ISIS Arrests Reveal Jihadi Threat Within Our Communities

Nine Northern Virginia residents have been arrested by law enforcement agencies on charges of aiding the Islamic State since the terrorist group rose to power in Syria and Iraq in 2014. They have launched social media propaganda to attract followers, a government message to police states.


In a Dec. 21 report labeled “law enforcement sensitive,” the Northern Virginia Regional Intelligence Center issued profiles of the nine who were arrested.

Trends in the types of individuals who are influenced by the Islamic State’s message and how they communicate across terrorist networks are helpful in this type of reports and are designed to help state and federal agents recognize what they are up to.

A client later pleaded guilty, after a defense attorney in one of the cases accused police of anti-Muslim bias.

In Minnesota, Somalis living there appear to receive the most press attention in the U.S. for wanting to help or join the Islamic State. Six residents of Somali origin were arrested by FBI in April after they made arrangements to leave Minnesota for Syria. A 20-year-old man of Somali origin was arrested on accusations of leading a group of ethnic Somalis attempting to fight for the Islamic State Last December.

Muslims seeking to become mass killers live close to the American government, the Northern Virginia report shows.

All but one of the nine Northern Virginians who were arrested were in their teens and early 20’s. Included were a police officer, a Starbucks barista, Army soldiers, bankers and a cabdriver. one with honors, four of the nine graduated from Northern Virginia high schools. Two attended Northern Virginia Community College.

To understand why, all of them appeared to have opportunities through public education to become successful Americans but instead were charged with what amounted to a devotion to violent jihad, is beyond comprehension.

Terrorism, that they are suspected of conducting planning, was through Twitter, Facebook, Skype, WhatsApp and other platforms and apps and also on prepaid phones.

Robert Maginnis, a retired Army officer and researcher on Islamism who lives in Northern Virginia said, “Local police are in a particularly difficult situation, they face a severe challenge by Islamists operating in the shadows of our open society. These mostly young male Muslims become radicalized either by Islamist imams at some of the thousands of mosques across America, at school, or over the ever-present internet sites that spew anti-West, anti-Christian hatred.”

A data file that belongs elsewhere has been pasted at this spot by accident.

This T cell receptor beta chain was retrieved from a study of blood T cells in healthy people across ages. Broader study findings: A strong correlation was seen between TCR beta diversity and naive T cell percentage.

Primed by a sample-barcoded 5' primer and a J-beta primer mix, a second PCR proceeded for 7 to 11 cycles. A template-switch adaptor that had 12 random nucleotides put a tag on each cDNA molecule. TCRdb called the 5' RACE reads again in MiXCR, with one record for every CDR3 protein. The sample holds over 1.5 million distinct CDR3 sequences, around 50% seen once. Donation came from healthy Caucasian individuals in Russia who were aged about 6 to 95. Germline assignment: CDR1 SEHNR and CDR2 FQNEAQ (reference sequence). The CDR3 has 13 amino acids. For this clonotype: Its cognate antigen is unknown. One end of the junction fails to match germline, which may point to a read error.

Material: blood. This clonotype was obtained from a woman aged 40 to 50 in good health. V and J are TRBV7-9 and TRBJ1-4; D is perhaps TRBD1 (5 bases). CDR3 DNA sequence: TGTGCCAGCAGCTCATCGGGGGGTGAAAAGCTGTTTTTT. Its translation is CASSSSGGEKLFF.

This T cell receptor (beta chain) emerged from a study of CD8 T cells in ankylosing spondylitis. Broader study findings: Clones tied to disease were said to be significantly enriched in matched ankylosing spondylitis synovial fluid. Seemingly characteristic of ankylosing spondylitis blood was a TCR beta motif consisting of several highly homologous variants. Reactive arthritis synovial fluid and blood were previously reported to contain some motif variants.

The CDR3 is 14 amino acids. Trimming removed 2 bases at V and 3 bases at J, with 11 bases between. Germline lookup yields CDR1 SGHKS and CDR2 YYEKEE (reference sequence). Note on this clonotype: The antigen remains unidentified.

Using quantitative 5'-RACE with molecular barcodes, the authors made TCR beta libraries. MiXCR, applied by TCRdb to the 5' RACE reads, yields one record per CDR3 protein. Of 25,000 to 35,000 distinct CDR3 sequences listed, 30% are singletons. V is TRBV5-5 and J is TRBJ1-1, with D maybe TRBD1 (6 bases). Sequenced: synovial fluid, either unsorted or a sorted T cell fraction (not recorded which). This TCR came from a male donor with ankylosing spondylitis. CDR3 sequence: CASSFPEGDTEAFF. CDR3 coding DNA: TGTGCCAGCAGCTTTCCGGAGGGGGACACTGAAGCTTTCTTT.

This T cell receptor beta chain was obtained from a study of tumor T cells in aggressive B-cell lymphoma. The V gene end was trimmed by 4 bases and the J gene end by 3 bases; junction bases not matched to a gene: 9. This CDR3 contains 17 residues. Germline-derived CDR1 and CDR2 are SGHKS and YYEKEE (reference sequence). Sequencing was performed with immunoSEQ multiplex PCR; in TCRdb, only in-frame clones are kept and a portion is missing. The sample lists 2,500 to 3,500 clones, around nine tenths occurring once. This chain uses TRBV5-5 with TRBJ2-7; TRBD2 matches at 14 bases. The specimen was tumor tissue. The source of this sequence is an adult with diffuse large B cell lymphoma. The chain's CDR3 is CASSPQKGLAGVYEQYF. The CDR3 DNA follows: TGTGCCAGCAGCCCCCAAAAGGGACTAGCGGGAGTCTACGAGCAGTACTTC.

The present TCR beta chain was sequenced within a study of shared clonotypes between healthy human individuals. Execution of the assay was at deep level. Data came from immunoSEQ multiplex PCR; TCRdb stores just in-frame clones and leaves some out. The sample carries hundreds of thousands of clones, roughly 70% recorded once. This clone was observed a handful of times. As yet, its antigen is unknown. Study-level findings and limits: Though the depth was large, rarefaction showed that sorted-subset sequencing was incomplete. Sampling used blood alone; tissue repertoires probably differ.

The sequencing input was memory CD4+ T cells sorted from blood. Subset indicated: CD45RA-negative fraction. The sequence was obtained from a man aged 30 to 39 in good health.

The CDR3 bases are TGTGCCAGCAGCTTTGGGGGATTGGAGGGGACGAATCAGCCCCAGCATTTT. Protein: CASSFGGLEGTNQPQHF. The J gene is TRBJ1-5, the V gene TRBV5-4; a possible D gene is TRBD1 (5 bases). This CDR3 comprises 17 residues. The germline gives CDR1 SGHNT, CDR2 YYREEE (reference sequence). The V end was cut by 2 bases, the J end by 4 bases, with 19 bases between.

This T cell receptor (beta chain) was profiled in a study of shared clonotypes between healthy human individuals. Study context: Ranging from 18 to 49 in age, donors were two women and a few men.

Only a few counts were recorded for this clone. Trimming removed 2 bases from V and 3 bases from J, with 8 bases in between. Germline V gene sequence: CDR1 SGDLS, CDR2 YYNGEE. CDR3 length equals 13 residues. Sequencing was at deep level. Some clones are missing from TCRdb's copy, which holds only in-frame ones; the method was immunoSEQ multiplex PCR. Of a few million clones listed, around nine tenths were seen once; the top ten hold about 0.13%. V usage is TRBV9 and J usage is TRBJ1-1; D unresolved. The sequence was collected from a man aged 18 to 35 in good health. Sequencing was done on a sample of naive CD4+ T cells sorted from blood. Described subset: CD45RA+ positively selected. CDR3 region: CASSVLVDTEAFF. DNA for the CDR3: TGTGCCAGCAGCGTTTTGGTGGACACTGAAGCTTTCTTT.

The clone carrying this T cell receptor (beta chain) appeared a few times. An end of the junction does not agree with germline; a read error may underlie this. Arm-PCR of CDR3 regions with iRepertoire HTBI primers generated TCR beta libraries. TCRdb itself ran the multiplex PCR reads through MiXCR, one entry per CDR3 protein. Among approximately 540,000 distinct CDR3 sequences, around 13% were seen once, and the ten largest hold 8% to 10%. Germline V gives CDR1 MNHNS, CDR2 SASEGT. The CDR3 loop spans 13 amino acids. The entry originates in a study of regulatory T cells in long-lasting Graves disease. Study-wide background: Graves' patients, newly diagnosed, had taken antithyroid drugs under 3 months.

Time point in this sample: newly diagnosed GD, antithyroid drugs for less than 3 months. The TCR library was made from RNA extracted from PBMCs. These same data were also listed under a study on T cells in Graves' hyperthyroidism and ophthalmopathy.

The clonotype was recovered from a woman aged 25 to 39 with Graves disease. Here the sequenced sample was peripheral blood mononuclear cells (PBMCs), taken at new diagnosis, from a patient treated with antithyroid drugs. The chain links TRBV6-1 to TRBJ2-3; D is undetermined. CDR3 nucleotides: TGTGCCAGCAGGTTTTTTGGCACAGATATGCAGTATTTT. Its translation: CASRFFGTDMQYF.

These are the nine profiles, according to the intelligence report obtained by The Washington Times:

1. Ali Shukir Amin: He pleaded guilty to providing support to the Islamic State (also known as ISIS, ISIL and Daesh) and was sentenced to 136 months in prison. An honors student at Osbourn Park High School, Amin wrote a pro-Islamic State blog, had a Twitter account with 7,000 tweets and instructed people on how to use bitcoin to hide money transfers and on how to travel to Syria.

2. Reza Niknejad: Also an Osbourn Park student who was attending Northern Virginia Community College, Niknejad, aided by Amin, traveled to Syria in 2015. He was charged in absentia.

3. Heather Coffman: She pleaded guilty to making a false statement concerning involvement in international terrorism and was sentenced to 54 months in prison. She joined the Army but was discharged after four months, and later worked as a sales clerk. She operated multiple Facebook accounts to promote the Islamic State and shared terrorism contacts with possible recruits.

4. Joseph Hassan Farrokh: He pleaded guilty this year to attempting to provide material support to the Islamic State and received 102 months in prison. He provided $600 to a friend to travel to Syria and attempted to be a foreign fighter.

5. Mahmound Amin Mohamed Elhassan: He pleaded guilty in October to aiding Farrokh and lying about his involvement in international terrorism. He spoke openly of supporting the Islamic State and its violence. He had attended Northern Virginia Community College and worked for Starbucks.

6. Mohamad Jamal Khweis: He was arrested in Turkey on charges of conspiring to help the Islamic State. His trial begins in April. He graduated from Edison High School and worked for two banks and Highgate Hotels. He traveled to Syria in 2015 to become a foreign fighter before having second thoughts and escaping.

7. Mohammad Bilor Jalloh: He pleaded guilty in October to trying to help the Islamic State. He had served as a combat engineer in the Virginia National Guard and worked for consulting firms. He met with Islamic State members in Africa and tried to buy firearms to carry out a Fort Hood-style massacre.

8. Haris Qatar: He also pleaded guilty to charges of helping the Islamic State. He attended Northern Virginia Community College and worked for Wells Fargo. He created 60 Twitter handles for Islamic State propaganda and stalked residences in Northern Virginia that were on the group’s “kill lists.” He was preparing to make a video encouraging people to carry out “lone wolf” attacks around Washington.

9. Nicholas Young: The oldest of the nine at 36, he has been charged with helping the Islamic State but has not faced trial. He graduated from West Potomac High School and worked as a Metro police officer. He is accused of stockpiling weapons at his home. According to authorities, he traveled to Libya and gave advice to Islamic State followers on how to avoid law enforcement monitoring.

Maginnis, who stays in contact with local police in Virginia, said “The wave of social media rhetoric against law enforcement has made their counter terrorism role more difficult. Given our open society, detached parents and politically correct schools, local police in Northern Virginia understandably hesitate to rigorously pursue young Islamist wannabes.”

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